Two-colour, two-time laser interferometry was performed using the 2nd and 3rd harmonics of a Nd-YAG laser (EKSPLA SL321P, 500 ps, 500 mJ) at 532 and 355 nm.22 The 355 nm pulse propagates along the same optical path as the 532 nm pulse, delayed by 20 ns to provide two frames of interferometry. The beams were imaged onto Canon 350D and 500D DSLRs, with the time resolution set by the length of the laser pulse. The interferometry used a Mach-Zehnder set-up to provide measurements of the line-integrated electron density (nedz), and in these experiments, the probing was performed from the top, looking down onto the reconnection plane [Fig. 2(b)]. The interferograms were processed using a custom software suite,23 which removes the flat features caused by Delaunay triangulation of the isophase contours.22 

Thomson scattering was carried out using a focused laser beam (8 ns, 3 J, 532 nm) which passed through the reconnection layer. The scattered light was imaged using two sets of fibre optic bundles placed on opposite sides of the vacuum chamber.16,22 Each fibre optic bundle consisted of 14 fibres, and the position of the bundle and the imaging lens set the spatial range over which scattered light was collected. The bundle positions were chosen such that the two bundles were sensitive to orthogonal velocity components (see Ref. 24 and Fig. 6), which were aligned with the inflow (x) and outflow (y) directions. The spectra were dominated by the ion feature of the scattered light and fit using a custom code,14,25 which determined the flow velocity (Vx or Vy), the ion temperature (Ti), and the product of the effective charge and the electron temperature Z¯Te. A non-Local-Thermodynamic-Equilibrium (nLTE) code26 was used to decompose Z¯Te into Z¯ and Te.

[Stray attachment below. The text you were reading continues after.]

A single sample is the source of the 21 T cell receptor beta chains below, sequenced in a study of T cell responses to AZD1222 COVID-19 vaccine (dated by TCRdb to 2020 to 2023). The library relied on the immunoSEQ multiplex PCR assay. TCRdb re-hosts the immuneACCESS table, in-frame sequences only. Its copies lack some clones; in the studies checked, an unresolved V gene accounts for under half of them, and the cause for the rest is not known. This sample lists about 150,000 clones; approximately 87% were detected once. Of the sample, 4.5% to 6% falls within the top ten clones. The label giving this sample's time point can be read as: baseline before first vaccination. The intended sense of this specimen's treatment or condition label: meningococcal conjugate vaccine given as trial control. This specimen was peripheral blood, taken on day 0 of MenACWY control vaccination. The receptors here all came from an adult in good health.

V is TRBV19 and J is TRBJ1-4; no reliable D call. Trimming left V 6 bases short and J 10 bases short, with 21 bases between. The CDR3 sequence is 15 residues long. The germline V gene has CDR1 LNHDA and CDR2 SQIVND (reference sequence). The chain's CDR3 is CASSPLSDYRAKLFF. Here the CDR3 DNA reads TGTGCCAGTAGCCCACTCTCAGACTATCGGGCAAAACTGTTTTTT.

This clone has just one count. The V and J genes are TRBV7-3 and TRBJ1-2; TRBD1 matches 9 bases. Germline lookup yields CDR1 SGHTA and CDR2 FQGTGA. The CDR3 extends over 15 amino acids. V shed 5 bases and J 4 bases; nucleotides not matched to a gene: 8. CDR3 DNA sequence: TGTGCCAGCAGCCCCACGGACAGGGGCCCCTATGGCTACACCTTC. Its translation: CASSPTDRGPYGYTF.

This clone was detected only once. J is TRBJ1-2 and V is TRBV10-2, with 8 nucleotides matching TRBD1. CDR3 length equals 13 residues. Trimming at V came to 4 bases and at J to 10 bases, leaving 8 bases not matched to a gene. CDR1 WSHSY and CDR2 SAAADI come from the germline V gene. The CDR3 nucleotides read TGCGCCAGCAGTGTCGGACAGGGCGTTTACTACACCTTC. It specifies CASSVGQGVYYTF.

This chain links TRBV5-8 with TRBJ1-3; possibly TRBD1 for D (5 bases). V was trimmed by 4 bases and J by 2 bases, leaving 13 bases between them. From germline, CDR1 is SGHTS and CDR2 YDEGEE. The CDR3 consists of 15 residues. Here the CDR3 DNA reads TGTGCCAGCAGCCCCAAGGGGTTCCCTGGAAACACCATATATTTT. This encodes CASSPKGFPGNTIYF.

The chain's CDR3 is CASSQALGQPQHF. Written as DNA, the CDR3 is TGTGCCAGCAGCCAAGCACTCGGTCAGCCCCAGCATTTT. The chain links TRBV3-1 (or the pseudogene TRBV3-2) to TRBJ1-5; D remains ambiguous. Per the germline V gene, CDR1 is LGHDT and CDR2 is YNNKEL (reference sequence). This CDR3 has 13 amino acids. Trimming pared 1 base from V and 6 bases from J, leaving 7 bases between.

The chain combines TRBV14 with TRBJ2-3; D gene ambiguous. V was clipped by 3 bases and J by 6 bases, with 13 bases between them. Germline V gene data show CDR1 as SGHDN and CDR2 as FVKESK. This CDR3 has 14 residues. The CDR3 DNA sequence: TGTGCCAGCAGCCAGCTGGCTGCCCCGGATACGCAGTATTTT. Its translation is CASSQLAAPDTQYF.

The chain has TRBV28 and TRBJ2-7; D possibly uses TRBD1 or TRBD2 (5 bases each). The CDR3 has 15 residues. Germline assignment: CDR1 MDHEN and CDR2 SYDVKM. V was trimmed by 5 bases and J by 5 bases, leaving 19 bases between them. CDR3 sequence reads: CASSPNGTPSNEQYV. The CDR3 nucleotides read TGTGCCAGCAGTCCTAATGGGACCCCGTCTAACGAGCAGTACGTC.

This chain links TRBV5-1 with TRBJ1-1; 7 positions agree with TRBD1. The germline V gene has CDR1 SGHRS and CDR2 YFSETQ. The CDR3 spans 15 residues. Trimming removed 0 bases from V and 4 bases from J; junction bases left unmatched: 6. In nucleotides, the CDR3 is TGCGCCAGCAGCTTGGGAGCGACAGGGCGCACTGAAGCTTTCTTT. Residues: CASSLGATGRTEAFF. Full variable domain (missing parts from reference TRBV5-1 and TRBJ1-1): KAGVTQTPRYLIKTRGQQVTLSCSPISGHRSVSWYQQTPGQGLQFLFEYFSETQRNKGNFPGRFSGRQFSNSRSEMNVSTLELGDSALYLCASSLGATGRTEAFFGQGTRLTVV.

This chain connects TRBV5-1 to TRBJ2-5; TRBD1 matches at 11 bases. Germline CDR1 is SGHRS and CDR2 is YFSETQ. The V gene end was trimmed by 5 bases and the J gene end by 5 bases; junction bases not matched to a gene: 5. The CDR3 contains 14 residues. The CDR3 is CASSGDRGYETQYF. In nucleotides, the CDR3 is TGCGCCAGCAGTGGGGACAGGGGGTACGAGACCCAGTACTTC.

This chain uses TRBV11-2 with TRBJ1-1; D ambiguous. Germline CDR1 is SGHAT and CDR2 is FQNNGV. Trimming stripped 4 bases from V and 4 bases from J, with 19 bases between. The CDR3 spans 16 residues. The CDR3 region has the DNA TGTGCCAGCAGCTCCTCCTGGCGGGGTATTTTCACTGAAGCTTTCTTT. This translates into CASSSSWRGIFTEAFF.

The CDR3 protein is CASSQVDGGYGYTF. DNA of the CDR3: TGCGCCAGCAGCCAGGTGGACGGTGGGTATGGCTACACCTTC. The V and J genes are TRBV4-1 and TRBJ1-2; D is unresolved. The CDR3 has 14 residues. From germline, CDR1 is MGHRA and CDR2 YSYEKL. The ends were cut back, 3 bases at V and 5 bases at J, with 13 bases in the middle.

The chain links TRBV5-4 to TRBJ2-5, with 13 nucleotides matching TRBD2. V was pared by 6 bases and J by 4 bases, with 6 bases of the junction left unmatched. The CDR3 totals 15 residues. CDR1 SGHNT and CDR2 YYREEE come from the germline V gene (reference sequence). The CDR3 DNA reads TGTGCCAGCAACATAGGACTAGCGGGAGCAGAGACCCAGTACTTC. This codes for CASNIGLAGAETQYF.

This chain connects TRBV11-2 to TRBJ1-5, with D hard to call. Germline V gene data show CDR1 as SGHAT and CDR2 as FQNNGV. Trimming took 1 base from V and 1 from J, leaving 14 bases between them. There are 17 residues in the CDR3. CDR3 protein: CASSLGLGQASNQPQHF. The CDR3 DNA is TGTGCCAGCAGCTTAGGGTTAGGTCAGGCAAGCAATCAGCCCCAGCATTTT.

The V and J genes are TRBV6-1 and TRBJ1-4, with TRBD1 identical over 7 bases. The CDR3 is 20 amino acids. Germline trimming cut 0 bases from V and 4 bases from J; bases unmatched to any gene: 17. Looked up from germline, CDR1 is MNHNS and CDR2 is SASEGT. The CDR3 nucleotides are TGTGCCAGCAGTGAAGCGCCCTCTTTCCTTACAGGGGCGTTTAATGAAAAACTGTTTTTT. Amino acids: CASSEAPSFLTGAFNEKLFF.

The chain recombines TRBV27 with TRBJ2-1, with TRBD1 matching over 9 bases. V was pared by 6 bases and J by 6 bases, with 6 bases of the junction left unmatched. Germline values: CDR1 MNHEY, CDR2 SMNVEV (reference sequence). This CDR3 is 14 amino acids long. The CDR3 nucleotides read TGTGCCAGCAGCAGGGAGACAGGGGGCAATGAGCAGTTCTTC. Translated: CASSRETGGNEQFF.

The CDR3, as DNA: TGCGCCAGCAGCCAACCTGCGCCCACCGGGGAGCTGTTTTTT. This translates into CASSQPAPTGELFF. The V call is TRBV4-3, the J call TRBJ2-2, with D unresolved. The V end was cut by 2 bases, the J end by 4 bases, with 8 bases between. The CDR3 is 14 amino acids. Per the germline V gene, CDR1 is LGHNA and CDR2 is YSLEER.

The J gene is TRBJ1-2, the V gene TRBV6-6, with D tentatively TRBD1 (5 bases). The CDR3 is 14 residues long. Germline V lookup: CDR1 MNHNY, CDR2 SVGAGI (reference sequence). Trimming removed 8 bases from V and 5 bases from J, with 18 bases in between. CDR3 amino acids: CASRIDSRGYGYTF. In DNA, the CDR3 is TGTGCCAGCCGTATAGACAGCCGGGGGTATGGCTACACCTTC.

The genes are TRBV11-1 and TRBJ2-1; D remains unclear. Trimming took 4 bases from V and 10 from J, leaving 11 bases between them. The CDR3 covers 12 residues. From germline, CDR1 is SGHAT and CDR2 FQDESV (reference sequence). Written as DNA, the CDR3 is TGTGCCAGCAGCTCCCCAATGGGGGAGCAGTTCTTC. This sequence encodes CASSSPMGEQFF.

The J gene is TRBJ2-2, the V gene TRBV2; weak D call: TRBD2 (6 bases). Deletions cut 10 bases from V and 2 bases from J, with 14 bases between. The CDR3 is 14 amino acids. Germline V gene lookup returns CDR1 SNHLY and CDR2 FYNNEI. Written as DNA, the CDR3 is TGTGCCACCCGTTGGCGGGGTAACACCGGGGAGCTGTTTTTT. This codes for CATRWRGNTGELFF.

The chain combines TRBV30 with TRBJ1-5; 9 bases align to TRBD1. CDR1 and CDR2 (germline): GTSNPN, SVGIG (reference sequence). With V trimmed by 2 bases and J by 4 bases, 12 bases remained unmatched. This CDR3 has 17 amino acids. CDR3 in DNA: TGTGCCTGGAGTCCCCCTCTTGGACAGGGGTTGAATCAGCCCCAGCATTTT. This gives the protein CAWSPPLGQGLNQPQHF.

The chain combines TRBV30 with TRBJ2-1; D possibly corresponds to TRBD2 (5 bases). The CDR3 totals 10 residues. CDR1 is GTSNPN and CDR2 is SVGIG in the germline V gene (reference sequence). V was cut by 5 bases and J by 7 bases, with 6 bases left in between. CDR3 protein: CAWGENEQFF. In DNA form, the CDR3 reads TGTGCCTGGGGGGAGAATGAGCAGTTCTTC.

Faraday rotation imaging was performed using an infra-red laser beam (1053 nm, 5 J, 1 ns)22 which passed side-on [Fig. 2(c)], along the direction of the reconnecting magnetic field. The polarisation of the probing laser beam rotates due to the different phase velocities of the left and right circularly polarised waves, giving the angle of rotation

α=e3λ28πϵ0me2c3neBydy.
(1)

The laser beam is split to provide an in-line Mach-Zehnder interferometer and then passes into the polarimetry diagnostic, which splits the laser again and images it onto two identical CCDs (Atik 383L+) through polarisers set to ±3° from the extinction angle. Hence when the polarisation of the laser beam rotates in one direction, that region of the laser beam becomes darker on one CCD and lighter on the other. Using two channels allows the optical self emission of the plasma to removed, reducing systematic errors in determining the polarisation of the laser beam. The line-averaged reconnecting magnetic field can be determined by combining the polarisation map (α) and the line integrated electron density from the in-line interferometry diagnostic